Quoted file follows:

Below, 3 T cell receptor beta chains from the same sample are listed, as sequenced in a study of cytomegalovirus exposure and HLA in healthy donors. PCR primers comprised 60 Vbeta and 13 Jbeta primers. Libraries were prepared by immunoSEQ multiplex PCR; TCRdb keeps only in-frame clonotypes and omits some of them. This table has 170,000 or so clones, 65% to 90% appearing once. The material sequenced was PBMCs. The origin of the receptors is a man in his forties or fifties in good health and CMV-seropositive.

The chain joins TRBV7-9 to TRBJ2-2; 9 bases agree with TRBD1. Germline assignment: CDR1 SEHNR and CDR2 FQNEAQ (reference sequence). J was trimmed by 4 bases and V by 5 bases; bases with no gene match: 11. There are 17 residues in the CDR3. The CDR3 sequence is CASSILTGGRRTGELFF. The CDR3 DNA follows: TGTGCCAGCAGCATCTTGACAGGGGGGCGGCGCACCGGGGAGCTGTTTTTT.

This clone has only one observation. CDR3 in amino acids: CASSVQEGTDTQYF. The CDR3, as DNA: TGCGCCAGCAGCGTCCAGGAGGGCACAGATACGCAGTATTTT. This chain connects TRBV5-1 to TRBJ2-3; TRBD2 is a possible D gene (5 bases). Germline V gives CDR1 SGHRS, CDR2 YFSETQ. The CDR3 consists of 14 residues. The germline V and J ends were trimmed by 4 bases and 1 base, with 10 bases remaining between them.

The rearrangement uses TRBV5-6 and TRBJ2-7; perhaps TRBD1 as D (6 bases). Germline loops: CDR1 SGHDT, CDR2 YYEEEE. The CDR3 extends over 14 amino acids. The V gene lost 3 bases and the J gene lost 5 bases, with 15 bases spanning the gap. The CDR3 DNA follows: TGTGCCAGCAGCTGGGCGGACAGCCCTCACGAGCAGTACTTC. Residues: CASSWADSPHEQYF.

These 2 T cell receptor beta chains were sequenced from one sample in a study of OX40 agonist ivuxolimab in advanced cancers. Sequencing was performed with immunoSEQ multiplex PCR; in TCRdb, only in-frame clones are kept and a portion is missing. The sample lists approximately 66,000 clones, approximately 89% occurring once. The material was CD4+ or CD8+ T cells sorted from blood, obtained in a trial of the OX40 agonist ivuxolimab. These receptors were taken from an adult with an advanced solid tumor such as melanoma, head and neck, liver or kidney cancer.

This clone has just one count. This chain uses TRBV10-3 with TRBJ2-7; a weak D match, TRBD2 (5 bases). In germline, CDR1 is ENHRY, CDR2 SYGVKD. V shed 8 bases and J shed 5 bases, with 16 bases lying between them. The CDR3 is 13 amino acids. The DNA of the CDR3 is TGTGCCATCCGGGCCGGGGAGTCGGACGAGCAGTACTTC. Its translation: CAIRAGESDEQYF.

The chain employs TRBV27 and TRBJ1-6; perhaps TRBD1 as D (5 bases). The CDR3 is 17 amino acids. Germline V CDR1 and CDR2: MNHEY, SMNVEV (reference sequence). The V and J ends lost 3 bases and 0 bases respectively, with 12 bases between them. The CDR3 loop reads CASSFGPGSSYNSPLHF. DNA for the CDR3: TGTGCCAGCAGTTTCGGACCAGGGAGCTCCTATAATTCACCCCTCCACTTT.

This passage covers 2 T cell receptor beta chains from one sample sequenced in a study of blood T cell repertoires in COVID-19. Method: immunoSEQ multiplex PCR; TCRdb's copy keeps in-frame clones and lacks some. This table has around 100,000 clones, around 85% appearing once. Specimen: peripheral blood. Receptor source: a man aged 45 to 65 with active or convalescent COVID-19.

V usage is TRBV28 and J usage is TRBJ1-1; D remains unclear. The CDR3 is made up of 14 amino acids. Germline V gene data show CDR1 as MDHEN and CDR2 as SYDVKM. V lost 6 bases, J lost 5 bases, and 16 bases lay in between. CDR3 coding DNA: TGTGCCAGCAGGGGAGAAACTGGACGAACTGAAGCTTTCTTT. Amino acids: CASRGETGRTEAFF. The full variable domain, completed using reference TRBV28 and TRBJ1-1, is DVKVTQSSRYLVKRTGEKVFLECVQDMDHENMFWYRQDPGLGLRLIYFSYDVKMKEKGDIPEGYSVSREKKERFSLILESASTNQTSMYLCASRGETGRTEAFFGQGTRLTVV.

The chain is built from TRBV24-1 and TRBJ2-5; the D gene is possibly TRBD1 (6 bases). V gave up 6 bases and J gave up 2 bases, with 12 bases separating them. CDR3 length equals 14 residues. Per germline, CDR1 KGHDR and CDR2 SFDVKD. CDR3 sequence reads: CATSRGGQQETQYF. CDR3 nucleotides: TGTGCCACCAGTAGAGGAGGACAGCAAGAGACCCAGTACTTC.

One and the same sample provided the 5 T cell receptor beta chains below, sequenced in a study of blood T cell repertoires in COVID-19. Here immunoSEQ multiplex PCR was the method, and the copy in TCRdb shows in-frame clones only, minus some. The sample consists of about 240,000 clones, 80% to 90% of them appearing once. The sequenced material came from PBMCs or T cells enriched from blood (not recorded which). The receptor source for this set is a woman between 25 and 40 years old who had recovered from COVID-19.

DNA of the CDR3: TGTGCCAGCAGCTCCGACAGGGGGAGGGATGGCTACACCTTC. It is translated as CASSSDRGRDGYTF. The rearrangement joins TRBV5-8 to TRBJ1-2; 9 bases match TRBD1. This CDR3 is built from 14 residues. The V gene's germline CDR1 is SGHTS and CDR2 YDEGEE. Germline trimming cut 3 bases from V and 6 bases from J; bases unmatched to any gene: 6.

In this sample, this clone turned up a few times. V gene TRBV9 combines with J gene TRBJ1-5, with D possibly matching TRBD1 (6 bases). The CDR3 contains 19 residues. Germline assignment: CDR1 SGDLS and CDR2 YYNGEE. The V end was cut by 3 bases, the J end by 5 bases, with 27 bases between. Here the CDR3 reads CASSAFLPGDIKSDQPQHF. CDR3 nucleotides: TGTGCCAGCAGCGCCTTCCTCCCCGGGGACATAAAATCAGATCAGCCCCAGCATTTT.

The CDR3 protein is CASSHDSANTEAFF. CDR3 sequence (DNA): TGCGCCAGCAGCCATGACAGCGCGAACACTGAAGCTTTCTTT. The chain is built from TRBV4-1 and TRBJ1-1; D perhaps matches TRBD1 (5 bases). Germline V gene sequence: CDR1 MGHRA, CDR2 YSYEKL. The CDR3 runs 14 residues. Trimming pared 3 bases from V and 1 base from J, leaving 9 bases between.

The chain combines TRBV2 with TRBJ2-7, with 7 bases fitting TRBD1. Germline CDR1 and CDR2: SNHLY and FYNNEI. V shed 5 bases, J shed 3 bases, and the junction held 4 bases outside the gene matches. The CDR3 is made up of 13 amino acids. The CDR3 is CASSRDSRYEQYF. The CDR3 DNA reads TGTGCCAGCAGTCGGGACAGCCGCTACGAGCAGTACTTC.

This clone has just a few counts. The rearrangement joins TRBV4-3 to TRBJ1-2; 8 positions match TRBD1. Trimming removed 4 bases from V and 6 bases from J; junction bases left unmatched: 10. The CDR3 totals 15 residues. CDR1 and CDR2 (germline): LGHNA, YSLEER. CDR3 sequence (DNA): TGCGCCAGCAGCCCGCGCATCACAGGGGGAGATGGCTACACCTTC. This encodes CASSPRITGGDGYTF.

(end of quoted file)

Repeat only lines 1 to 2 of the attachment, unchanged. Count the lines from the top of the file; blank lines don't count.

Below, 3 T cell receptor beta chains from the same sample are listed, as sequenced in a study of cytomegalovirus exposure and HLA in healthy donors. PCR primers comprised 60 Vbeta and 13 Jbeta primers. Libraries were prepared by immunoSEQ multiplex PCR; TCRdb keeps only in-frame clonotypes and omits some of them. This table has 170,000 or so clones, 65% to 90% appearing once. The material sequenced was PBMCs. The origin of the receptors is a man in his forties or fifties in good health and CMV-seropositive.

The chain joins TRBV7-9 to TRBJ2-2; 9 bases agree with TRBD1. Germline assignment: CDR1 SEHNR and CDR2 FQNEAQ (reference sequence). J was trimmed by 4 bases and V by 5 bases; bases with no gene match: 11. There are 17 residues in the CDR3. The CDR3 sequence is CASSILTGGRRTGELFF. The CDR3 DNA follows: TGTGCCAGCAGCATCTTGACAGGGGGGCGGCGCACCGGGGAGCTGTTTTTT.